Take care Buddy, I hope your back feels better in Heaven

There were numerous times that we met while I was fixing something or cleaning the yard. It was my neighbor Terry, who would watch me do work, but I would never watch him do work. I would usually speak first, and always ask, “are you feeling any better?” He never hesitated, and never felt shy to state, “No, I am not.” He was not asking for sympathy, he was just being honest.

Terry had a bad back. I mean my back gets sore, I complain about my back, but Terry had a really, really bad back. I asked for the details once, and he mentioned spine fusions, rods and all sorts of stuff that made my stomach turn with agony thinking about, so I never asked for more details, and do not remember the details that he did give that day too much. I know that when he walked he was stiff; when he stood still he was stiff. His head would never turn, and always look straight; you could tell he had to drag along a constant companion called PAIN.

Terry did not work a full time “regular job” he probably was classified as disabled although I don’t know what that meant financially, nor did I ask, nor ever think about.

Terry did work, though. Terry somehow had connections in sports. When the UFL started, he did work in their equipment area for the league, and it involved travel to different cities. Knowing I was interested in sports, he gave me some workout clothes. I can safely say I was the only one at my health club wearing a Las Vegas Locos dry fit shirt. Before that time, and after that time, I never asked for stuff.

However, Terry still had a habit of giving me stuff. In addition to his UFL gig, he worked with the San Diego Padres during spring training. He would come home with a passenger van from February to April as he would drive minor league players back and forth from their accommodations to the field or airport. His Padres work meant Padres swag for me. All in all, I could probably work out for a week in the shorts and shirts I received from Terry. Many of my friends probably think I am a huge Padres fan, although I always credit Terry when asked.

On many occasions, throwing me a shirt seemed like a starting point to another sports conversation. He had interesting stories. During his UFL time, he posed for a picture with Tim Lincecum who had just won the Cy Young Award. During spring training he had a picture of him next to Greg Maddux at the golf course.

Not just T-Shirts and shorts, one day Terry gave me a Padres chair.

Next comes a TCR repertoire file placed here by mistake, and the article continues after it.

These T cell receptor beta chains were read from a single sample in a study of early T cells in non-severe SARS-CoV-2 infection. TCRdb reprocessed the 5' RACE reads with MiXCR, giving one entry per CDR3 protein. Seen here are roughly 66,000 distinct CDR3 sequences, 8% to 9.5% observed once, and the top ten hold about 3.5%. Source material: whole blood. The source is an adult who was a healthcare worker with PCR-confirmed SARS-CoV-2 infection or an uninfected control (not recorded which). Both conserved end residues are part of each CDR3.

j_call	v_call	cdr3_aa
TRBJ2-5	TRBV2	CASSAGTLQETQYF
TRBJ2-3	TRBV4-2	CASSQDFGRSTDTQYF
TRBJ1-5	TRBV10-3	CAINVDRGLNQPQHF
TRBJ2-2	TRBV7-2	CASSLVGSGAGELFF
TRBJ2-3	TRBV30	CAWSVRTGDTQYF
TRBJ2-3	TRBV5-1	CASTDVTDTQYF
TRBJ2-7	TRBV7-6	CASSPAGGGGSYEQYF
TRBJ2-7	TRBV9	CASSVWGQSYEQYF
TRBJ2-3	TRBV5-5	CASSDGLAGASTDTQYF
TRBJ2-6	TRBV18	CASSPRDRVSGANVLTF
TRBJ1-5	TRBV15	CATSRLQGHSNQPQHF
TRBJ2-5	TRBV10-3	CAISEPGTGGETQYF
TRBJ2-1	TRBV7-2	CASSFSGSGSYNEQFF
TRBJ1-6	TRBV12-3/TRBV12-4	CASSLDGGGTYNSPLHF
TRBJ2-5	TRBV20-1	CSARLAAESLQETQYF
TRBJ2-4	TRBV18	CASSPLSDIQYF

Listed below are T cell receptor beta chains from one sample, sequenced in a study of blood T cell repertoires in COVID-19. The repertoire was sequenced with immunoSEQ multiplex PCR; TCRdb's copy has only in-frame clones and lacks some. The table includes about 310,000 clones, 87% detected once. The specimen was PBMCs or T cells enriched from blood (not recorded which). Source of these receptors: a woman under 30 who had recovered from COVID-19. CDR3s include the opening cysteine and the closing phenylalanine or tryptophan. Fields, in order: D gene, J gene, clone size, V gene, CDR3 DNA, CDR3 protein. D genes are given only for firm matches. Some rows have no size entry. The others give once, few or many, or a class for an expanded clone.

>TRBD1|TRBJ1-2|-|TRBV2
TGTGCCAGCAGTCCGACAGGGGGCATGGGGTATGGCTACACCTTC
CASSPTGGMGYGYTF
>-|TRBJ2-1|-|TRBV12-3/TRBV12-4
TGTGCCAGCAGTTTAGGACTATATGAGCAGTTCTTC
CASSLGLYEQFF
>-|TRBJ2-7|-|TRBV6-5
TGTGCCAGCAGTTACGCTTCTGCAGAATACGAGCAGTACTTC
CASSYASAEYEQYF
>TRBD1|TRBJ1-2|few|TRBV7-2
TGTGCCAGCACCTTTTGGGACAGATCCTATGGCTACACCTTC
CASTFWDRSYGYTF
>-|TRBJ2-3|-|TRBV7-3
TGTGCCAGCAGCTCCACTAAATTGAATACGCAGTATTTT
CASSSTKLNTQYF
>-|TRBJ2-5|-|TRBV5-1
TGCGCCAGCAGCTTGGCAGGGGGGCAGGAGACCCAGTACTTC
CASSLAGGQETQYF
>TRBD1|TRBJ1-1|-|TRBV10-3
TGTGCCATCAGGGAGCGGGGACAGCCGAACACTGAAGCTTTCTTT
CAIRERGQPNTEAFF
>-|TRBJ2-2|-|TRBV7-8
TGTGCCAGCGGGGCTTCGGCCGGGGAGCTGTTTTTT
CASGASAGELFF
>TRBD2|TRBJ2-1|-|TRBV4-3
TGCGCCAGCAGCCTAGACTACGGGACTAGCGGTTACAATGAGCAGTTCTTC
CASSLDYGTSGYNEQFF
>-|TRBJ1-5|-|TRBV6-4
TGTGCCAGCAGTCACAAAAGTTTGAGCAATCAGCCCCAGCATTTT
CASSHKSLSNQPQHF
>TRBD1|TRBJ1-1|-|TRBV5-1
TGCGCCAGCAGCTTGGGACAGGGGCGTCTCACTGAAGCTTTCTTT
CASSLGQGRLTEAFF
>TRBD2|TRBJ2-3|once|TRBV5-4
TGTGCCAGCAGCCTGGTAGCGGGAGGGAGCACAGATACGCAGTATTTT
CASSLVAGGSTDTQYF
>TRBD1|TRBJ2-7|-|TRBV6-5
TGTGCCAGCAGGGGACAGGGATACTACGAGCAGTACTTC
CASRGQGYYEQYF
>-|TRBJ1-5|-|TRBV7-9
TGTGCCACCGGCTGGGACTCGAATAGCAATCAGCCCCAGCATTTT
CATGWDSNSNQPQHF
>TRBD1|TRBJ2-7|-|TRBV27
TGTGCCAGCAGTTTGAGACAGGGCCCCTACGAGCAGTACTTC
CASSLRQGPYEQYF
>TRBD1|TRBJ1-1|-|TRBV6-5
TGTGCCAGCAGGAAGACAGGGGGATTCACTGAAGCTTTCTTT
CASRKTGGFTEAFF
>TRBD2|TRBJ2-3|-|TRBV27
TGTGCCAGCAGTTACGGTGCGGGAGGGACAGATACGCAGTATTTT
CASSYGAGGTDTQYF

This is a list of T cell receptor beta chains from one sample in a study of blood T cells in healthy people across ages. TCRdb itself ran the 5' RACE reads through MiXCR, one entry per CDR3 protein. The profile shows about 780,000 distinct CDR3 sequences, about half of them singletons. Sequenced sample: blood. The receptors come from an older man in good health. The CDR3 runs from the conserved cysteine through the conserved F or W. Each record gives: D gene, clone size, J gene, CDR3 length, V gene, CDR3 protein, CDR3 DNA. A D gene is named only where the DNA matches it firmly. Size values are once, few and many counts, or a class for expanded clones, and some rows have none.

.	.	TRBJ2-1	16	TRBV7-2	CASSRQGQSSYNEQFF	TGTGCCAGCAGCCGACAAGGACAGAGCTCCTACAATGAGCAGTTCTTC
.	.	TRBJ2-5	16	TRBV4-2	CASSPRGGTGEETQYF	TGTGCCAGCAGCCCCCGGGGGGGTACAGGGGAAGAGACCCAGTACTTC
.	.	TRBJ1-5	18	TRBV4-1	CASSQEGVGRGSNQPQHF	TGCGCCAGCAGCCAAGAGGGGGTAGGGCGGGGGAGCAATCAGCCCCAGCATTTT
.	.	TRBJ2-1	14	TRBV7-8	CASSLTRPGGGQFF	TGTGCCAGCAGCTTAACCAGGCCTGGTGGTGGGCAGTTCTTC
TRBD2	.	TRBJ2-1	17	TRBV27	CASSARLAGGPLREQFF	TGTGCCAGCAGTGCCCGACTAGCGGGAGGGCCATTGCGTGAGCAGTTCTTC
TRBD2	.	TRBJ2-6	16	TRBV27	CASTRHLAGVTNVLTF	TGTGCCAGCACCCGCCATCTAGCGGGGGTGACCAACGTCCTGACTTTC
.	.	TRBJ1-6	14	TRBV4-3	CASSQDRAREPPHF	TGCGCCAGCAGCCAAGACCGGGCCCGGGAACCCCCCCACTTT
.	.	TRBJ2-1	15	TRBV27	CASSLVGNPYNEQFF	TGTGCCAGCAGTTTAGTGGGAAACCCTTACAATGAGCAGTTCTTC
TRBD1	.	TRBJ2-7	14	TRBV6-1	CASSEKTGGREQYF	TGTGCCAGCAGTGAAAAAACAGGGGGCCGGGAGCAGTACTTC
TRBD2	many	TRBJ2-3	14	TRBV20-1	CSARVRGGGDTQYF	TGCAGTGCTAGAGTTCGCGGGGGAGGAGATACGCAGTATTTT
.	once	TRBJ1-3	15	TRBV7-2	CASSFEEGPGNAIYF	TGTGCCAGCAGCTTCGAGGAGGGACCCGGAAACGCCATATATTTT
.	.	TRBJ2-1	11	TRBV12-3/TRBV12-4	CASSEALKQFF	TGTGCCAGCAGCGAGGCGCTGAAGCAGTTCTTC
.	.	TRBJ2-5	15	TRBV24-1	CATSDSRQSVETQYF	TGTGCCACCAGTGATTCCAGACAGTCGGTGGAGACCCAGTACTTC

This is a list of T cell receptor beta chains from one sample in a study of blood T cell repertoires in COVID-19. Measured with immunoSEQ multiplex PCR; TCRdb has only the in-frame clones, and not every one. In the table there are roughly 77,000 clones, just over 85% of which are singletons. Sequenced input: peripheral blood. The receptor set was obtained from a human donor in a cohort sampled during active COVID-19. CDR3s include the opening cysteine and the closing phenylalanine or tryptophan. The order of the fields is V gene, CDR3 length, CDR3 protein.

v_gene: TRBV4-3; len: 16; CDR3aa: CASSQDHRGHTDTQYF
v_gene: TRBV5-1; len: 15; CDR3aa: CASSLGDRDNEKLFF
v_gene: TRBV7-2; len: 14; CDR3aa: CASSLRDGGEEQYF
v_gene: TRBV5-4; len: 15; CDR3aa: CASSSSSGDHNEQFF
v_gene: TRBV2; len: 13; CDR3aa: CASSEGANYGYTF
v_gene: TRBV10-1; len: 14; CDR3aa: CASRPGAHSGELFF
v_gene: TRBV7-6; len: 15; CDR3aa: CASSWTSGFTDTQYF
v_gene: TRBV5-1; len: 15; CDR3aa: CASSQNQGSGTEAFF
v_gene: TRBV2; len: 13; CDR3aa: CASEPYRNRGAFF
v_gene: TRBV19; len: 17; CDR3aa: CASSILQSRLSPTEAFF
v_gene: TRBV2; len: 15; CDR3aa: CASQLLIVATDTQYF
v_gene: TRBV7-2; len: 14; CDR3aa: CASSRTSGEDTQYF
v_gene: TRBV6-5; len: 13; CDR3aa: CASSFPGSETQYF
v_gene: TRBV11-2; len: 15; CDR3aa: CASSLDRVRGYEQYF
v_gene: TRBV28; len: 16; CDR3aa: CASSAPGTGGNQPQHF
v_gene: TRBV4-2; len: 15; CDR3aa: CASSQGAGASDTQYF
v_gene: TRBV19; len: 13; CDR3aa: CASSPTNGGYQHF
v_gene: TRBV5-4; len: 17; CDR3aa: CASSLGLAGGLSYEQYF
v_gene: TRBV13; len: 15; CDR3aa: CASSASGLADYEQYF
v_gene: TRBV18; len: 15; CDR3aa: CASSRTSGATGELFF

He told me a few stories about his friendship with Mickey Loomis, the general manager of the New Orleans Saints. He told me about how Loomis still had time to stay in touch with him, even during the crazy busy days of the Saints Super Bowl run.

While volunteering for the Fiesta Bowl one year, he struck up a conversation after a practice with Kyle Long. Terry called him a “good kid” who went out of his way to thank Terry for his volunteerism.

We talked about his beloved Oregon. He told me I would like living there, with the lakes and all of the outdoor activities. And if course, he would go on and on about his Oregon Ducks. Holy Cow, I never knew someone could be so interested in a college football team’s spring practice, remolding of their weight room, and the latest addition built with Phil Knight money and all other things Ducks.

We did agree on pro football, and worked out game by game scenarios that would put the 2008 NFC Championship in Glendale for a shot at the Super Bowl. And, sure as shit, it happened and we both there to witness this historic and improbable run by our Arizona Cardinals.

More than two years ago, I moved. Around the time we moved, I used it as an “excuse” to take Terry out to dinner with his wife Nancy. The conversation flowed freely. We got a good and interesting amount of information of how he moved from Oregon to Arizona and learned more about his kids. Like you always do, we ended the event by saying, “we should do this again sometime.”

I texted Terry a few times after that. Each time I asked if he was “feeling any better?” He was not. About a month and a half ago, I reached his son-in-law Mike via text about his pool business. I asked, “How is Terry doing.” I got the reply, and smiled. It read, “better.” Right around that same time I was at a stop light by his house and thought I should reach Terry and we should do something….maybe I would find out if there was good news to report about his back, and get the reason Mike felt he was doing better. But, should it be just him and me? We don’t drink, what do we do, get coffee? Go to a bar and drink soda? Then the light turned green, and my thoughts went elsewhere.

We will never have a chance to meet up again. Shortly after this time, on May 14 Terry died of complications after a car accident. My heart aches for Nancy, his kids, son in law, and all those that were close, and there were many.

Terry was a good man. And I thank him for every shirt, every conversation, and every bit of wisdom he gave to me each time we met. And there is only one hope left, that regardless of what anyone thinks happens at death, that Terry finally, finally “feels better.”

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DP Watz

DP Watz

A very part time storyteller looking for interesting and positive stories to tell.